Children Are Not Afraid

Rong Guang Rong

China 2017, 85min.

The suicide itself, never fully clarified, was widely covered in the international press (for instance by the Guardian, CBS, and Al Jazeera) as well as by the China Daily, the country’s national English-language newspaper. This is the starting point for Rong’s film. The International Film Festival Rotterdam, where Children are not afraid… premiered on January 28th, advertised it straightforward as a documentary film, but it is not. The opening credits include the disclaimer that the story is purely fictional but any resemblance to actual individuals or events is real. Do not expect any truth in the form of reporting, in addition to a confrontation with the filmmaker’s own past, memories and experiences. Both as a child and father.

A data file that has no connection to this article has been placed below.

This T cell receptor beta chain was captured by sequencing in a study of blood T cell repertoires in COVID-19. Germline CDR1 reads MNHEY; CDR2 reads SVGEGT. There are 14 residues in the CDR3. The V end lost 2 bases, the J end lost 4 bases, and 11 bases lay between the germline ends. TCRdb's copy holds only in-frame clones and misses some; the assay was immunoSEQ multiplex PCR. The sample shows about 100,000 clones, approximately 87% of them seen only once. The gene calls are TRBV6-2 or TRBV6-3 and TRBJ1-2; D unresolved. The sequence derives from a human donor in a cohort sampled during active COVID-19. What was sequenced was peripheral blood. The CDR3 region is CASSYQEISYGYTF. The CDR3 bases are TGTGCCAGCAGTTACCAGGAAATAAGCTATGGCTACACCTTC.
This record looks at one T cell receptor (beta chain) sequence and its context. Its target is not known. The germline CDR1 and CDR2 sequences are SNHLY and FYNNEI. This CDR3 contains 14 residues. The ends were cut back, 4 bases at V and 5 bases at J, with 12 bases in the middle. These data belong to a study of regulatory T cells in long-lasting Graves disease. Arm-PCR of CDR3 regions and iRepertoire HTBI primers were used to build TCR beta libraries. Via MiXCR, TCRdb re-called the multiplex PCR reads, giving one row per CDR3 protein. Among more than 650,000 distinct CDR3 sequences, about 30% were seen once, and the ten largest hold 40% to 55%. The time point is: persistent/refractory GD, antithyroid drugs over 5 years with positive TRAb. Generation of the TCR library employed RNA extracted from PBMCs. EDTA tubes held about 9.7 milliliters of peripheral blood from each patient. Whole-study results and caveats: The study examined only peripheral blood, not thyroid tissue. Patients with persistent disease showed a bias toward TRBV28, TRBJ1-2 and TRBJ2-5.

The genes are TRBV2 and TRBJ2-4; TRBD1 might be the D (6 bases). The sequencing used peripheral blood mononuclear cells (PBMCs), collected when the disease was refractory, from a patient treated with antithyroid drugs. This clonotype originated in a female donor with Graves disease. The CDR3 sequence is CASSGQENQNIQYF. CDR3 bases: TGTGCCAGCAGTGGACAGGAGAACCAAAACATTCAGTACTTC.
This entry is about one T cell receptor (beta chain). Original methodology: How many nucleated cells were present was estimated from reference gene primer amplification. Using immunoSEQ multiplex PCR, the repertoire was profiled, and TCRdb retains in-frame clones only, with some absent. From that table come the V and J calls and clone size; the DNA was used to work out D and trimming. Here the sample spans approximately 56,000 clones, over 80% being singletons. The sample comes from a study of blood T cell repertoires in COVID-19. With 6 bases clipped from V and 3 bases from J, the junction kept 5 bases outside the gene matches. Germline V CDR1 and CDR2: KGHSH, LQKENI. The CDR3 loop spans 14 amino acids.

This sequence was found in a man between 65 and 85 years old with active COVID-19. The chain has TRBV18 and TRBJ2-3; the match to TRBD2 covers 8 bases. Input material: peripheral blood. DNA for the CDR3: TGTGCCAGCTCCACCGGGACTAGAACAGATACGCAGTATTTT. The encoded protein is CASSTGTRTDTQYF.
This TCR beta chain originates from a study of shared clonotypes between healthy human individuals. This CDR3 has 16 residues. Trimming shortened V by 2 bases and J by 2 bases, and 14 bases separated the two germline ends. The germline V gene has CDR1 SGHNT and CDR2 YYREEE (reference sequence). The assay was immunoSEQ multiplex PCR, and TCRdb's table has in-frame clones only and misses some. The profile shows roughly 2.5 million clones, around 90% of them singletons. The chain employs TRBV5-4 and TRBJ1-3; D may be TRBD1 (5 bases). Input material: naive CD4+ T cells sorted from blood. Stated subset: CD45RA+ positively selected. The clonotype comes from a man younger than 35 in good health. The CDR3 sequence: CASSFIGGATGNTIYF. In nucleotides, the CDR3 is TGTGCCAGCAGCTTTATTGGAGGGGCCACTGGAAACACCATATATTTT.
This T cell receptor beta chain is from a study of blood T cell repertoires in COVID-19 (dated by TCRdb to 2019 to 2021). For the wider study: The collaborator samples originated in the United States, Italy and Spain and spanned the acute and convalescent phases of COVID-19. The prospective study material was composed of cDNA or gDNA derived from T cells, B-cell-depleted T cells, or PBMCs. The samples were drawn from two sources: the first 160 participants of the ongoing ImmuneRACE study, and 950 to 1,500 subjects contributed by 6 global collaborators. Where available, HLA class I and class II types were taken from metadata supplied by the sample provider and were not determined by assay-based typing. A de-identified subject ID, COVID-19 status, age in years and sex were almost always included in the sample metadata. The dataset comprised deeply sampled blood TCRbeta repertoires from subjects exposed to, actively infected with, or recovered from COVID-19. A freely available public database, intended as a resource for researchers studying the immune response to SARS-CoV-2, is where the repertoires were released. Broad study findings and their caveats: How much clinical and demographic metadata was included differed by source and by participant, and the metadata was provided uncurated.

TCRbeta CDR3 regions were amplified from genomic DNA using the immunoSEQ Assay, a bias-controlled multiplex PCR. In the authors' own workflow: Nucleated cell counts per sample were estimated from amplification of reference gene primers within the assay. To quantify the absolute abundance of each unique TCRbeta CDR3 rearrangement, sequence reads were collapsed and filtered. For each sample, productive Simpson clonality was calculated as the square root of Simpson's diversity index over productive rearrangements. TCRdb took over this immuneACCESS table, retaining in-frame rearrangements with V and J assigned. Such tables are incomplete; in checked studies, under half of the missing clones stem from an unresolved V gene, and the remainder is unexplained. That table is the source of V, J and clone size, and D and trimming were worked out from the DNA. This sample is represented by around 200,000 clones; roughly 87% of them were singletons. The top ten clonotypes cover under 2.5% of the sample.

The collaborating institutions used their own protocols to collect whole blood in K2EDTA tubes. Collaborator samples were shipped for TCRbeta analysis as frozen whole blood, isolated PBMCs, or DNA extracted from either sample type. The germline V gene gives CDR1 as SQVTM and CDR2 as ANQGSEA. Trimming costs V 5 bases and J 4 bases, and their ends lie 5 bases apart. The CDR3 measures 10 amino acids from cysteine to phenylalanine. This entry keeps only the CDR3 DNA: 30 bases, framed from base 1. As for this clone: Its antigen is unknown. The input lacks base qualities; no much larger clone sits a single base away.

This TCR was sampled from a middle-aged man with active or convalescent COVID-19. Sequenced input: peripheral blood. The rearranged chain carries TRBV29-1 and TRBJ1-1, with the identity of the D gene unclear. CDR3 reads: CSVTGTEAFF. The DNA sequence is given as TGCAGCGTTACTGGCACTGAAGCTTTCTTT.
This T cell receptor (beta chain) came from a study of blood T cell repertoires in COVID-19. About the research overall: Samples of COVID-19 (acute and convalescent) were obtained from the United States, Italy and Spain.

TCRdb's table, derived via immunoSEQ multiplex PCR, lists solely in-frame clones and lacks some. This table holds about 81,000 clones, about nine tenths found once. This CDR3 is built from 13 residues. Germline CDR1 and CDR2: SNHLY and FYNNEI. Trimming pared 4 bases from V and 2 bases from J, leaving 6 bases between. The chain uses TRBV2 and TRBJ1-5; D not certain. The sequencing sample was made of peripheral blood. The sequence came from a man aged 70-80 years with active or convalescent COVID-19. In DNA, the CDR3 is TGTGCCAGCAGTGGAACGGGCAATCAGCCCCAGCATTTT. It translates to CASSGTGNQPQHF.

Rong explores both the physical environment in which the drama took place, as well as the socio-economic environment. The films starts with a long take of the distant village that hosted the drama at night, a scene that recurs several times. Dogs bark and we hear Rong’s breath, making the atmosphere of the deserted village tangible. Rong also explores the green countryside by day, its cornfields, hills and small roads. He has an eye for details, like a large toad hopping through one of the village houses (while his own kids play with little, delicate frogs). The socio-economic exploration focuses on the poverty of the village population, absent parents searching for a better income elsewhere, and their abandoned children left to venture for themselves, unprepared for the real world out there. When he initially wants to visit the village, Rong and his accompanying friend Chen Hua are met with hostility, despite the fact that the story has been covered in the press and is hardly a secret. He applies a strategy to enter at the hottest time of day, when everybody is dozing off, and to first hang out a bit, getting in touch with some local children, and slowly finding his way further in later on. This strategy is only mildly successful, as the villagers do not like intruders, and fear prevents Rong from eventually asking the most important questions.

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